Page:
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Make your own sawdust for AMNPS?

perdurabo

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I own around 30 acres of land in Central TX with tons of mesquite and post oak on it and Ive got a lot of already cured wood just sitting there waiting to be used.  It seems stupid to mail order pellets or sawdust when I have so much free wood just sitting there (plus I'm from central TX and we are particular about liking our smoked meats to taste like its been smoked with native post oak wood).  Trouble is, I want to use my AMNPS for smoking cured sausage below 165 degrees, so I'm not in a position to make the wood I already have into chips or chunks.  It has to be sawdust or pellets.

I don't want to invest in a $5k+ commercial pelletizer, so its going to have to be sawdust.  Whats the most efficient way to make sawdust out of split logs of cured mesquite or post oak?  Just chop it up as close as you can with a miter saw that has a dust capture bag on it?  Seems like it'd take a lot of time to make a bunch of it that way.  Are there faster or more efficient methods that make it easy to capture the dust?
 

kc5tpy

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Hello.  A chainsaw is obviously out of the question because of chain oil so I can't think of any better way.  Maybe others will have suggestions.  Good luck.

Danny
 

pc farmer

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I caught abunch out of my chainsaw when I was cutting hickory.

Everyone on here told me not to use it cause of the bar oil.

Other forums said it is fine to use.  I dont see any discolored sawdust that would indicate oil.

It burns just fine.  I havent used it on any food yet thou.
 
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Dutch

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Short of hiring a tree removal service to come in and run you seasoned wood through their tree chipper. I know that Lowe's and Home Depot carry chippers, it should work ok for chips but I'm not sure how it would work creating sawdust.
 

woodcutter

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I've been using black cherry hunks from my woods. I blow off my table saw and the floor with a leaf blower when I start and while I'm cutting the hunks I'm accumulating saw dust. Just sweep it up. I have a tray to spread the dust out because it never seems dry enough when it is first cut.  I planed a bunch of white oak with a planer but I can't seem to keep those chips lit. I've tried the chainsaw without oil and those chips will stay lit. I'm not sure why.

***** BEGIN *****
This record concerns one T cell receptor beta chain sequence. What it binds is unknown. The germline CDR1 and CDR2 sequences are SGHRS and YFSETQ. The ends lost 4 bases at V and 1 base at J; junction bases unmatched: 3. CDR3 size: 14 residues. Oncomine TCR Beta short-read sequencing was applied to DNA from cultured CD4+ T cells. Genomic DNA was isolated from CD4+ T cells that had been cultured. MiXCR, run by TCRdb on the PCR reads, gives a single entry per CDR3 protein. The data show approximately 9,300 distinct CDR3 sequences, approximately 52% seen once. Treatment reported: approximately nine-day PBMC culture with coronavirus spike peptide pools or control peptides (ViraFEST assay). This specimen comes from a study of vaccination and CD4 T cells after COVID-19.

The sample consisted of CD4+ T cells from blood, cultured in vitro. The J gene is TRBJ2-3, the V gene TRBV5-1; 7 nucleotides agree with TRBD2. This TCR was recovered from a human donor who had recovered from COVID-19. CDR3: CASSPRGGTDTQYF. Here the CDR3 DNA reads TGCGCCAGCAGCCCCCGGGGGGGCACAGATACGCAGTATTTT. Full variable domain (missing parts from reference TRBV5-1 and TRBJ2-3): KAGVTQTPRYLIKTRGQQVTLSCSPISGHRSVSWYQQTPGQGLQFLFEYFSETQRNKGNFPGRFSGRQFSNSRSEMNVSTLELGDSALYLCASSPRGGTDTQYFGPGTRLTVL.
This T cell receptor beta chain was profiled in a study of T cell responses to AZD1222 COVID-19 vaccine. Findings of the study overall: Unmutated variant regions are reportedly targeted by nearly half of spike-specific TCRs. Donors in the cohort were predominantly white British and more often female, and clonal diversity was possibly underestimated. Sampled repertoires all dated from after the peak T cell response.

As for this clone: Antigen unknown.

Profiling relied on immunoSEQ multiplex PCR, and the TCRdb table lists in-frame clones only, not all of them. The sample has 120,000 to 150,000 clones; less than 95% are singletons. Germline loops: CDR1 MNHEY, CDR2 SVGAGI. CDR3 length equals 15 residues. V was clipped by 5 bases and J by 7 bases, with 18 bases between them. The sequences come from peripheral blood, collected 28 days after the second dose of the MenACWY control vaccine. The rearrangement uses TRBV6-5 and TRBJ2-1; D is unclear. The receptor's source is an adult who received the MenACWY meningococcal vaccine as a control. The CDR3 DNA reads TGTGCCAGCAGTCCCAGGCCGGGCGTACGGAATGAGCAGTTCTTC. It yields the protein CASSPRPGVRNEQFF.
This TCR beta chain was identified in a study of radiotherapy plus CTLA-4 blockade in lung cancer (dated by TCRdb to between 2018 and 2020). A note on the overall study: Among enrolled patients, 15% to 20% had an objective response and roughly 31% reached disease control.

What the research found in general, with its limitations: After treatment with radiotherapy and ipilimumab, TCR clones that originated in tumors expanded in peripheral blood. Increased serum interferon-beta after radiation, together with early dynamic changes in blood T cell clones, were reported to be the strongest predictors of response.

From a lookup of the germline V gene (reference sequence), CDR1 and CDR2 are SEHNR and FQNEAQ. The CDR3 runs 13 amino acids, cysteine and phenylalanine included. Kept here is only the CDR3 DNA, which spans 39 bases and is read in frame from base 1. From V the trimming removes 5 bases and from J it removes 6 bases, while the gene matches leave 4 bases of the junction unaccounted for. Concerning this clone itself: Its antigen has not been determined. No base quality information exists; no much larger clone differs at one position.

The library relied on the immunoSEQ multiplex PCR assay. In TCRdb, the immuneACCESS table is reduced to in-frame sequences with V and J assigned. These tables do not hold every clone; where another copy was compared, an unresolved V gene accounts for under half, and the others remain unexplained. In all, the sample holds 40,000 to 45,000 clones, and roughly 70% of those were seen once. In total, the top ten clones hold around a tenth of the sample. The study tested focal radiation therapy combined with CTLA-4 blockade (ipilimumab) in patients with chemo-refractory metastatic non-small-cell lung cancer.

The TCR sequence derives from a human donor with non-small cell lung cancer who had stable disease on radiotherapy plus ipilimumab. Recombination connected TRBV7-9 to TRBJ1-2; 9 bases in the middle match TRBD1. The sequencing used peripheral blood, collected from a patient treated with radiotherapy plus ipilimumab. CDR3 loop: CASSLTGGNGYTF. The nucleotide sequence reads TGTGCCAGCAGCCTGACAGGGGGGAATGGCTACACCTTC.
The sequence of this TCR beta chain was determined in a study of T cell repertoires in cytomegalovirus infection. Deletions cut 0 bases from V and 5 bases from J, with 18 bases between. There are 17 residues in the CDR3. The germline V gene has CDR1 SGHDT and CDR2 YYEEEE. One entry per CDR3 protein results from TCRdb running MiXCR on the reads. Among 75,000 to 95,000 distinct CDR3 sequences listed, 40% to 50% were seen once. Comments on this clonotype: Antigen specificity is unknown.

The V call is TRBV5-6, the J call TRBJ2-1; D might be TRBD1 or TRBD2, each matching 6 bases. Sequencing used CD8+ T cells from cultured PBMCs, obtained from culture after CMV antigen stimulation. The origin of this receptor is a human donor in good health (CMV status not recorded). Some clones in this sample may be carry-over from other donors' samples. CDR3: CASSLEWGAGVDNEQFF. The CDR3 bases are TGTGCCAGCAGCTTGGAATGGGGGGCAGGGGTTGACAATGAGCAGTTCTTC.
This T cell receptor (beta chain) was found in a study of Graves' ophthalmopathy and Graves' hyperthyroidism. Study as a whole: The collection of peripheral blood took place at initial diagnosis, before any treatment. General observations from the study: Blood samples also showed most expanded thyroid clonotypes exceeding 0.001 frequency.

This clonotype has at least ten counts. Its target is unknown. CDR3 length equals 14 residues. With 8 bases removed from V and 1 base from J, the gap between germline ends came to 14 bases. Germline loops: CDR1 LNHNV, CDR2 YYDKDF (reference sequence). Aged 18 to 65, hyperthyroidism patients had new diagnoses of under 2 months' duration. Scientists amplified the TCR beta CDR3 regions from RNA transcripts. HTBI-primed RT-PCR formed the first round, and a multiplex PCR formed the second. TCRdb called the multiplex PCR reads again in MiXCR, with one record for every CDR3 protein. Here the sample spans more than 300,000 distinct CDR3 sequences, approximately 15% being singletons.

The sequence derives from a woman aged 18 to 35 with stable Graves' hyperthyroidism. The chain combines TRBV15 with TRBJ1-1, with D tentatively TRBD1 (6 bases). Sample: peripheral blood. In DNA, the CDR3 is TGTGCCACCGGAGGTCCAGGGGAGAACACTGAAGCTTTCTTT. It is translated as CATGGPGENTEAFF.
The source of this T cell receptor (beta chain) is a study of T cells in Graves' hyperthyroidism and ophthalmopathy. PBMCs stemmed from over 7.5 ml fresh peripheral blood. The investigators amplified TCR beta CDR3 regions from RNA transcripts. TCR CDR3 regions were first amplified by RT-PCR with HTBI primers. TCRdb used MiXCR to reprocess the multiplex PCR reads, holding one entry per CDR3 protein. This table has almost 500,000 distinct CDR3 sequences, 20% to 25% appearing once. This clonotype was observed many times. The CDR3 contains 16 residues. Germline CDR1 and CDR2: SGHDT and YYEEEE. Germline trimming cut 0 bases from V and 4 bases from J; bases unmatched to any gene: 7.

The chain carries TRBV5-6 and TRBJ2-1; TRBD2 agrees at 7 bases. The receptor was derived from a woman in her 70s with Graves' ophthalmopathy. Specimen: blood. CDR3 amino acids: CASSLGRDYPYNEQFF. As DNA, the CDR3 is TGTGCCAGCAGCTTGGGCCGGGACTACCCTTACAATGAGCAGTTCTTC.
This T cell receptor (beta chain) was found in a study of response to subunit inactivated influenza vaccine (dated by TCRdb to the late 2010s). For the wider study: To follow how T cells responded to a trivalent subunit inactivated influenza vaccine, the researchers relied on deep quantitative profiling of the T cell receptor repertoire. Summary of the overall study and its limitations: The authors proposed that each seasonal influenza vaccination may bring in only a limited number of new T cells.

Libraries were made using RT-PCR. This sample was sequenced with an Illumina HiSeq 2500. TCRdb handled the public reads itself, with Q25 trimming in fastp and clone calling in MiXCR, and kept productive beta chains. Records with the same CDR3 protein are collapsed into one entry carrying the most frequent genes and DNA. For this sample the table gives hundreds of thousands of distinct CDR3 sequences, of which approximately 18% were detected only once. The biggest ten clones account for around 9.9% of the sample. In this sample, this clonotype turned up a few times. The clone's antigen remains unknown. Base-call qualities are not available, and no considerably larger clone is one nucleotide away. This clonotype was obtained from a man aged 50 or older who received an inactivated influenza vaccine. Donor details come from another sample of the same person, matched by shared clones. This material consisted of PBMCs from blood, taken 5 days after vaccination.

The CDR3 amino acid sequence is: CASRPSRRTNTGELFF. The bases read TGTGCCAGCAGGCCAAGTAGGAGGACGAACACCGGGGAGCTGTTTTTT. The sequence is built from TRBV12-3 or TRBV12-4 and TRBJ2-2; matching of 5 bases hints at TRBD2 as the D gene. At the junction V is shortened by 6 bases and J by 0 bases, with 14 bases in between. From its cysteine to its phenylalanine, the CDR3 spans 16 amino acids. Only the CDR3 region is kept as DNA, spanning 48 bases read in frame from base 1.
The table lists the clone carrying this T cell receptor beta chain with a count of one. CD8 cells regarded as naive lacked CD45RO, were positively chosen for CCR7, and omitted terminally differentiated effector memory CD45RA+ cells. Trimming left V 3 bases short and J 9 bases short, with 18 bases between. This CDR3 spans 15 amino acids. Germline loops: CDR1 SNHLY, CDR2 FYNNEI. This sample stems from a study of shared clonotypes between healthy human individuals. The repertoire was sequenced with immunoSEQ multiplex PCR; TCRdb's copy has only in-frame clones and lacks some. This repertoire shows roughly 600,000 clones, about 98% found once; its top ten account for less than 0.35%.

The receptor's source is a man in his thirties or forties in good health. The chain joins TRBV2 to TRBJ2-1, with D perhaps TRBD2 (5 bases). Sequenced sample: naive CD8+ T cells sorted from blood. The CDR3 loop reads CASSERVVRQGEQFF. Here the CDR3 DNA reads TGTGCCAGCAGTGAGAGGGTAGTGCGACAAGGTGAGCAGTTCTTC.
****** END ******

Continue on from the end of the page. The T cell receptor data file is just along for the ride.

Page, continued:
dward51

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Short of hiring a tree removal service to come in and run you seasoned wood through their tree chipper. I know that Lowe's and Home Depot carry chippers, it should work ok for chips but I'm not sure how it would work creating sawdust.
I've got two chipper/shredders, a Troy Built and a Sears Craftsman (MTD makes it).  The product the chipping blade makes on both of them is no where near small enough for use in the trays or tubes.  It makes flat wide cut chips very similar to what you get in the chip bags commercially available.

I've used sawdust from where I cut up some pecan into chunks and it worked just fine.  I split the pecan into 2.5 to 3" splits and then cut those into chunks on my radial arm saw.  Figured I might as well try the sawdust as well and it also worked.  So you can use a saw to take small passes and make lots of sawdust if you have the time.
 

JckDanls 07

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I've done it with oak on the table saw... it was actually oak boards and not logs... As Woodcutter says... clean the table saw and floor all around it.... set the fence right next to the blade so you push the wood to the fence and make a pass or 1,000... take a blade width at a time....
 

daveomak

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If you use a carbide tooth and a 40-60 tooth blade, the sawdust should be fine enough to burn properly... It shouldn't take too long to get a couple days worth of dust... It will works fine in the AMNPS.....

Dave
 
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